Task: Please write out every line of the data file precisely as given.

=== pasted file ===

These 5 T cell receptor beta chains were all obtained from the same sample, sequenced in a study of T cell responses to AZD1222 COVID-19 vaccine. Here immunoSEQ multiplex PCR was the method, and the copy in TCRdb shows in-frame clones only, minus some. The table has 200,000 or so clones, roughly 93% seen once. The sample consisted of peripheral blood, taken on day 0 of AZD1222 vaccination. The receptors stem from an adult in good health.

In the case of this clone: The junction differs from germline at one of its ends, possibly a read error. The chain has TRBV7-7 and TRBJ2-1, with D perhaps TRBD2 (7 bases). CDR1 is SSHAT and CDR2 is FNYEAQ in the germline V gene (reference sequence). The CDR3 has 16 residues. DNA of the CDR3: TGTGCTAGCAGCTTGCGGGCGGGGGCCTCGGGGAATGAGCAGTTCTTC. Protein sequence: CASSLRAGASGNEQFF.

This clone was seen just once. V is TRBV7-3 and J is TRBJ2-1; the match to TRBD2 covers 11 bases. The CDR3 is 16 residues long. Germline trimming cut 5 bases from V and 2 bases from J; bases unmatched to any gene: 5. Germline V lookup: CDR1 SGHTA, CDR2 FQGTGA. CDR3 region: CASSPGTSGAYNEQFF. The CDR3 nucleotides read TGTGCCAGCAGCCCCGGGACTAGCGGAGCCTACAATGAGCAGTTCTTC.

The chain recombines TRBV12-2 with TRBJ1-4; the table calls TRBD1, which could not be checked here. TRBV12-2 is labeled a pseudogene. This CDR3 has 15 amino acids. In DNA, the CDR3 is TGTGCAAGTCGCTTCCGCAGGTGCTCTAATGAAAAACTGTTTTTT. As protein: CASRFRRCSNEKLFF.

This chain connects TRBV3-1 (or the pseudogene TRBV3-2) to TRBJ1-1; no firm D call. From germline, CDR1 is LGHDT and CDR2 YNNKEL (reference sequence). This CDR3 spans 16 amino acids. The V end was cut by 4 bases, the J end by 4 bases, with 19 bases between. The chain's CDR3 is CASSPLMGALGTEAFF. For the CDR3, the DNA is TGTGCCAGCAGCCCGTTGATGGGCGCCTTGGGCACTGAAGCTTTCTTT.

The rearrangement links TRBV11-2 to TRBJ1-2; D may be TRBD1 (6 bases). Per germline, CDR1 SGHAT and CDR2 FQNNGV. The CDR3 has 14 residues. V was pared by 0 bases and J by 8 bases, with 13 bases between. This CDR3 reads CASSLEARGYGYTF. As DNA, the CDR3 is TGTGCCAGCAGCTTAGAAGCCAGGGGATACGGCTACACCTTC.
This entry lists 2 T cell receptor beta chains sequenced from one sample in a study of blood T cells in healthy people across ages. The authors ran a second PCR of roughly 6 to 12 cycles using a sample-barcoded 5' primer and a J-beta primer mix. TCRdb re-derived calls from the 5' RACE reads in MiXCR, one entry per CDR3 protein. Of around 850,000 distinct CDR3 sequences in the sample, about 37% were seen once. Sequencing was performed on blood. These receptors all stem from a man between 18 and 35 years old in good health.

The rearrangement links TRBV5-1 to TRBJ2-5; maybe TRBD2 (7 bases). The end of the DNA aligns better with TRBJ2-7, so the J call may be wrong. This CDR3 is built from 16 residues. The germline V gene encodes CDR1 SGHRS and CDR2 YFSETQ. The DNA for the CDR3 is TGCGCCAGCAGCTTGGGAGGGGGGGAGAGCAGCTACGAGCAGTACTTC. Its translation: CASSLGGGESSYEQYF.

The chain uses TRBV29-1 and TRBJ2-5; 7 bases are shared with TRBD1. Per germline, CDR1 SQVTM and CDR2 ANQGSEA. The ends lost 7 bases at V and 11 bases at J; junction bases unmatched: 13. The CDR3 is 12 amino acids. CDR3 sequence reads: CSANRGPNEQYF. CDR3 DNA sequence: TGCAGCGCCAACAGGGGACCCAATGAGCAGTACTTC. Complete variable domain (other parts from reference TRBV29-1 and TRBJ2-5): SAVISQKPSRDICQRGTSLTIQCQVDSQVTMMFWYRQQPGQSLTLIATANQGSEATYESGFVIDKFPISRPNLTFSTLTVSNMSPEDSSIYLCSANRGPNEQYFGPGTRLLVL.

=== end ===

These 5 T cell receptor beta chains were all obtained from the same sample, sequenced in a study of T cell responses to AZD1222 COVID-19 vaccine. Here immunoSEQ multiplex PCR was the method, and the copy in TCRdb shows in-frame clones only, minus some. The table has 200,000 or so clones, roughly 93% seen once. The sample consisted of peripheral blood, taken on day 0 of AZD1222 vaccination. The receptors stem from an adult in good health.

In the case of this clone: The junction differs from germline at one of its ends, possibly a read error. The chain has TRBV7-7 and TRBJ2-1, with D perhaps TRBD2 (7 bases). CDR1 is SSHAT and CDR2 is FNYEAQ in the germline V gene (reference sequence). The CDR3 has 16 residues. DNA of the CDR3: TGTGCTAGCAGCTTGCGGGCGGGGGCCTCGGGGAATGAGCAGTTCTTC. Protein sequence: CASSLRAGASGNEQFF.

This clone was seen just once. V is TRBV7-3 and J is TRBJ2-1; the match to TRBD2 covers 11 bases. The CDR3 is 16 residues long. Germline trimming cut 5 bases from V and 2 bases from J; bases unmatched to any gene: 5. Germline V lookup: CDR1 SGHTA, CDR2 FQGTGA. CDR3 region: CASSPGTSGAYNEQFF. The CDR3 nucleotides read TGTGCCAGCAGCCCCGGGACTAGCGGAGCCTACAATGAGCAGTTCTTC.

The chain recombines TRBV12-2 with TRBJ1-4; the table calls TRBD1, which could not be checked here. TRBV12-2 is labeled a pseudogene. This CDR3 has 15 amino acids. In DNA, the CDR3 is TGTGCAAGTCGCTTCCGCAGGTGCTCTAATGAAAAACTGTTTTTT. As protein: CASRFRRCSNEKLFF.

This chain connects TRBV3-1 (or the pseudogene TRBV3-2) to TRBJ1-1; no firm D call. From germline, CDR1 is LGHDT and CDR2 YNNKEL (reference sequence). This CDR3 spans 16 amino acids. The V end was cut by 4 bases, the J end by 4 bases, with 19 bases between. The chain's CDR3 is CASSPLMGALGTEAFF. For the CDR3, the DNA is TGTGCCAGCAGCCCGTTGATGGGCGCCTTGGGCACTGAAGCTTTCTTT.

The rearrangement links TRBV11-2 to TRBJ1-2; D may be TRBD1 (6 bases). Per germline, CDR1 SGHAT and CDR2 FQNNGV. The CDR3 has 14 residues. V was pared by 0 bases and J by 8 bases, with 13 bases between. This CDR3 reads CASSLEARGYGYTF. As DNA, the CDR3 is TGTGCCAGCAGCTTAGAAGCCAGGGGATACGGCTACACCTTC.
This entry lists 2 T cell receptor beta chains sequenced from one sample in a study of blood T cells in healthy people across ages. The authors ran a second PCR of roughly 6 to 12 cycles using a sample-barcoded 5' primer and a J-beta primer mix. TCRdb re-derived calls from the 5' RACE reads in MiXCR, one entry per CDR3 protein. Of around 850,000 distinct CDR3 sequences in the sample, about 37% were seen once. Sequencing was performed on blood. These receptors all stem from a man between 18 and 35 years old in good health.

The rearrangement links TRBV5-1 to TRBJ2-5; maybe TRBD2 (7 bases). The end of the DNA aligns better with TRBJ2-7, so the J call may be wrong. This CDR3 is built from 16 residues. The germline V gene encodes CDR1 SGHRS and CDR2 YFSETQ. The DNA for the CDR3 is TGCGCCAGCAGCTTGGGAGGGGGGGAGAGCAGCTACGAGCAGTACTTC. Its translation: CASSLGGGESSYEQYF.

The chain uses TRBV29-1 and TRBJ2-5; 7 bases are shared with TRBD1. Per germline, CDR1 SQVTM and CDR2 ANQGSEA. The ends lost 7 bases at V and 11 bases at J; junction bases unmatched: 13. The CDR3 is 12 amino acids. CDR3 sequence reads: CSANRGPNEQYF. CDR3 DNA sequence: TGCAGCGCCAACAGGGGACCCAATGAGCAGTACTTC. Complete variable domain (other parts from reference TRBV29-1 and TRBJ2-5): SAVISQKPSRDICQRGTSLTIQCQVDSQVTMMFWYRQQPGQSLTLIATANQGSEATYESGFVIDKFPISRPNLTFSTLTVSNMSPEDSSIYLCSANRGPNEQYFGPGTRLLVL.